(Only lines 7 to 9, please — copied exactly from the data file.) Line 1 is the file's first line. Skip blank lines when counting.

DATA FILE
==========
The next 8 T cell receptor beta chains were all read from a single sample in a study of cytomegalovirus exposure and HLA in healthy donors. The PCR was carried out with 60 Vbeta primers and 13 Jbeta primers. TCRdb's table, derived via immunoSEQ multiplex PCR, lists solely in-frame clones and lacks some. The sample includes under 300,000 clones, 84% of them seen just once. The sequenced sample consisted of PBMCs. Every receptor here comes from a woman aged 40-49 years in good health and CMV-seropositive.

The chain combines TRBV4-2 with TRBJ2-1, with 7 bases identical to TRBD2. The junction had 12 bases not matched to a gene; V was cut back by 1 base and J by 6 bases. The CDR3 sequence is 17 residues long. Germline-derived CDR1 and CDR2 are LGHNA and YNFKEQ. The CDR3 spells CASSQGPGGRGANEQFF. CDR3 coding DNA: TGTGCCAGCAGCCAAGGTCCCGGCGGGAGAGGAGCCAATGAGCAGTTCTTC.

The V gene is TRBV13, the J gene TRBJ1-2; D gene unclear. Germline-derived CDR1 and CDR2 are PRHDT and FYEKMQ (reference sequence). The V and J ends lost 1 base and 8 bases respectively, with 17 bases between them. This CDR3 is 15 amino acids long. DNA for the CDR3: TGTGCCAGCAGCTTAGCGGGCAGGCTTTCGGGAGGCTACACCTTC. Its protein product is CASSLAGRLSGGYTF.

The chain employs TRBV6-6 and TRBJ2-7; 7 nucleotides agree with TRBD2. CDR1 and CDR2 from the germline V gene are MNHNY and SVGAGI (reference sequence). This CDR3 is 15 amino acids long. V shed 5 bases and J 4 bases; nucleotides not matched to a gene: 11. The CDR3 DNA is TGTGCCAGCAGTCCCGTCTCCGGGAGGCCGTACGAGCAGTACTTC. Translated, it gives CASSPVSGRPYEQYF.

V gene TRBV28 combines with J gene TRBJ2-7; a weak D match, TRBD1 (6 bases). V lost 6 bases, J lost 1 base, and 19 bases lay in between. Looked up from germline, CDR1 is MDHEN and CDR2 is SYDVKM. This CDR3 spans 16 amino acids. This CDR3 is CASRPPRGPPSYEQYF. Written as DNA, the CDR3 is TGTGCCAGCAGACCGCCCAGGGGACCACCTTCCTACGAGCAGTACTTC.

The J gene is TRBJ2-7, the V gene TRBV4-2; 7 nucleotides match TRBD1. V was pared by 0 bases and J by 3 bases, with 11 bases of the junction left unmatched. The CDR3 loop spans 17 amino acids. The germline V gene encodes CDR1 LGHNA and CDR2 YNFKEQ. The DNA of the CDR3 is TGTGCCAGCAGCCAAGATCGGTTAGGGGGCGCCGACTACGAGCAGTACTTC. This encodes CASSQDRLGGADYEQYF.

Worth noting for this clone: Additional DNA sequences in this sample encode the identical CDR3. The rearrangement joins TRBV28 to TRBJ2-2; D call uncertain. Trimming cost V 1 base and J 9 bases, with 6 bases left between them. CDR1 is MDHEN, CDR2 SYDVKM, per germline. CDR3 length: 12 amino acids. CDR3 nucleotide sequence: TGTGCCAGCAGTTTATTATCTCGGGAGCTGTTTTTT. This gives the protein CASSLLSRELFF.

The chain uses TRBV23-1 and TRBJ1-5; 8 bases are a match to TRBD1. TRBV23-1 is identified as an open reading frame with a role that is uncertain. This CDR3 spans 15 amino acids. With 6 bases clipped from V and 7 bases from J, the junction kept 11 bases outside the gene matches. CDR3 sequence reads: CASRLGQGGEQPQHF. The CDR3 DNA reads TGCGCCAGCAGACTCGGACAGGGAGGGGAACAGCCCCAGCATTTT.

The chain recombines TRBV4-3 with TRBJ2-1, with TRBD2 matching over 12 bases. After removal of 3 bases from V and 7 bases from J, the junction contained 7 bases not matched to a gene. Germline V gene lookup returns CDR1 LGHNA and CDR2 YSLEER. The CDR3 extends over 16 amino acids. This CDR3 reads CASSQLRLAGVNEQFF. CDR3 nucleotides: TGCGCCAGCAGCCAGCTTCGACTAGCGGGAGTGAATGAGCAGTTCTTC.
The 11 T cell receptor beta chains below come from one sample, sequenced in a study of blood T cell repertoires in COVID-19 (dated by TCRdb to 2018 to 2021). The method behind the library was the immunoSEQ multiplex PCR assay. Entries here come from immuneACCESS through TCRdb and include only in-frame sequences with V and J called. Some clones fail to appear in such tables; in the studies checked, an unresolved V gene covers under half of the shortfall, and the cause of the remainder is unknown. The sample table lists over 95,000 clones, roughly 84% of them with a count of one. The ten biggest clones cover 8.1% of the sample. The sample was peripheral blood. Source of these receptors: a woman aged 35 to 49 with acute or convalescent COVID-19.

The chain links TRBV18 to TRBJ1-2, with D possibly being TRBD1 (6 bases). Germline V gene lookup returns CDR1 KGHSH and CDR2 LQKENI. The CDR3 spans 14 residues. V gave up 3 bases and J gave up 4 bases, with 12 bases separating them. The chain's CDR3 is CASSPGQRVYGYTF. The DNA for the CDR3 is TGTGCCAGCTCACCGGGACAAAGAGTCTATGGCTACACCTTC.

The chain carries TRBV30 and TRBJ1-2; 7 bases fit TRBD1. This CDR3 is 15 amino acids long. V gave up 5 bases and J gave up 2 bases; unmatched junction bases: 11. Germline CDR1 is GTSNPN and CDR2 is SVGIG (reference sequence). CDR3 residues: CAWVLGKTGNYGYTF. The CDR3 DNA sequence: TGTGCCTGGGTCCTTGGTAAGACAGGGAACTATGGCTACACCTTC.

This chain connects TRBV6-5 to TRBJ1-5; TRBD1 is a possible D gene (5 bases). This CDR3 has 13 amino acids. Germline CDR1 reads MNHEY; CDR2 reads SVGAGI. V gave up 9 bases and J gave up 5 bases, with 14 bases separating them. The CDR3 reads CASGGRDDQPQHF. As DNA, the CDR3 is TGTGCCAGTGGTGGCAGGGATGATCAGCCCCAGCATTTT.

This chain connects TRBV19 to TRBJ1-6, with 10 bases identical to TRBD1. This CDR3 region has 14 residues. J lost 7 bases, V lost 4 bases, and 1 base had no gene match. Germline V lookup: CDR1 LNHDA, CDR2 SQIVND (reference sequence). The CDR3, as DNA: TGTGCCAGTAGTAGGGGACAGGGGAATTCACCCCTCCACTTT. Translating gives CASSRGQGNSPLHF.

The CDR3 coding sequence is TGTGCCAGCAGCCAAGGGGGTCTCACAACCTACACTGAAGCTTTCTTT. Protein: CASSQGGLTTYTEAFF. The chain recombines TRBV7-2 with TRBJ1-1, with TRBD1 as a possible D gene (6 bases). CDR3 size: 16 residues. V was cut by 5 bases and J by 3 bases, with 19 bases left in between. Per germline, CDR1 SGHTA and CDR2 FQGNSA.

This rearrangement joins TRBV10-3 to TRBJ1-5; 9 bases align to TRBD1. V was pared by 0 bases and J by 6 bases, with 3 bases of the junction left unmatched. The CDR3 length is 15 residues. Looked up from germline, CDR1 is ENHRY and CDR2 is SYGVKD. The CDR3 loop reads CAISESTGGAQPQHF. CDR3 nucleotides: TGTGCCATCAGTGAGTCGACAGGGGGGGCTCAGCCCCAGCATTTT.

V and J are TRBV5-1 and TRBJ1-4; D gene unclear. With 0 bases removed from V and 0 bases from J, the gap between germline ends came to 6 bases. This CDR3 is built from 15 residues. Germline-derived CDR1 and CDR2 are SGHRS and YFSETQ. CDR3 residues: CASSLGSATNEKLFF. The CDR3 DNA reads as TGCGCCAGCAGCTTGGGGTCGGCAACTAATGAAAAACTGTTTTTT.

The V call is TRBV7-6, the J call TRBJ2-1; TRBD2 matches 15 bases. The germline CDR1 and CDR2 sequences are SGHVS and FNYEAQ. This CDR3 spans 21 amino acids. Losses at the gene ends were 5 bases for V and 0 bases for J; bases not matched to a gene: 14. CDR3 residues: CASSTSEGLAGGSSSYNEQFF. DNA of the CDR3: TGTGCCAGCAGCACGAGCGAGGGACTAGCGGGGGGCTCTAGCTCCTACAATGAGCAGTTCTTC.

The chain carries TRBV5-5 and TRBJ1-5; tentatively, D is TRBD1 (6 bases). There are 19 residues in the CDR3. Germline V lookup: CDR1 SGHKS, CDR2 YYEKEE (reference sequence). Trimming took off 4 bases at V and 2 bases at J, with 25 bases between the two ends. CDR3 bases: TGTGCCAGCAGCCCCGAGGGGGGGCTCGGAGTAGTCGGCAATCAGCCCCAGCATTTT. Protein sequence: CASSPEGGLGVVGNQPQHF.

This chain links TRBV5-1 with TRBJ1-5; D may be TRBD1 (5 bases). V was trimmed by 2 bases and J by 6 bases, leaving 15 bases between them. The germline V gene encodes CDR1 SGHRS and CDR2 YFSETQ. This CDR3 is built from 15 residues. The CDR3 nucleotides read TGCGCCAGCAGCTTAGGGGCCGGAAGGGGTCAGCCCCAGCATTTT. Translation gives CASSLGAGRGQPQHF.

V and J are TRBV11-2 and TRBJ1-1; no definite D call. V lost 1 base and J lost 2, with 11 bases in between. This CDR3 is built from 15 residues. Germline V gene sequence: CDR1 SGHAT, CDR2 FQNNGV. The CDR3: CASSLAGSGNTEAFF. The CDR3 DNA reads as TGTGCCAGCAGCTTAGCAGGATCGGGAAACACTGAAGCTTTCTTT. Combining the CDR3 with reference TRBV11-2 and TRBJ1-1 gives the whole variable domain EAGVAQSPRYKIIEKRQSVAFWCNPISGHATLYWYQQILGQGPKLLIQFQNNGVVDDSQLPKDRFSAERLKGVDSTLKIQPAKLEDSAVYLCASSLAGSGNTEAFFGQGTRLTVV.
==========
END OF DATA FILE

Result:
Worth noting for this clone: Additional DNA sequences in this sample encode the identical CDR3. The rearrangement joins TRBV28 to TRBJ2-2; D call uncertain. Trimming cost V 1 base and J 9 bases, with 6 bases left between them. CDR1 is MDHEN, CDR2 SYDVKM, per germline. CDR3 length: 12 amino acids. CDR3 nucleotide sequence: TGTGCCAGCAGTTTATTATCTCGGGAGCTGTTTTTT. This gives the protein CASSLLSRELFF.

The chain uses TRBV23-1 and TRBJ1-5; 8 bases are a match to TRBD1. TRBV23-1 is identified as an open reading frame with a role that is uncertain. This CDR3 spans 15 amino acids. With 6 bases clipped from V and 7 bases from J, the junction kept 11 bases outside the gene matches. CDR3 sequence reads: CASRLGQGGEQPQHF. The CDR3 DNA reads TGCGCCAGCAGACTCGGACAGGGAGGGGAACAGCCCCAGCATTTT.

The chain recombines TRBV4-3 with TRBJ2-1, with TRBD2 matching over 12 bases. After removal of 3 bases from V and 7 bases from J, the junction contained 7 bases not matched to a gene. Germline V gene lookup returns CDR1 LGHNA and CDR2 YSLEER. The CDR3 extends over 16 amino acids. This CDR3 reads CASSQLRLAGVNEQFF. CDR3 nucleotides: TGCGCCAGCAGCCAGCTTCGACTAGCGGGAGTGAATGAGCAGTTCTTC.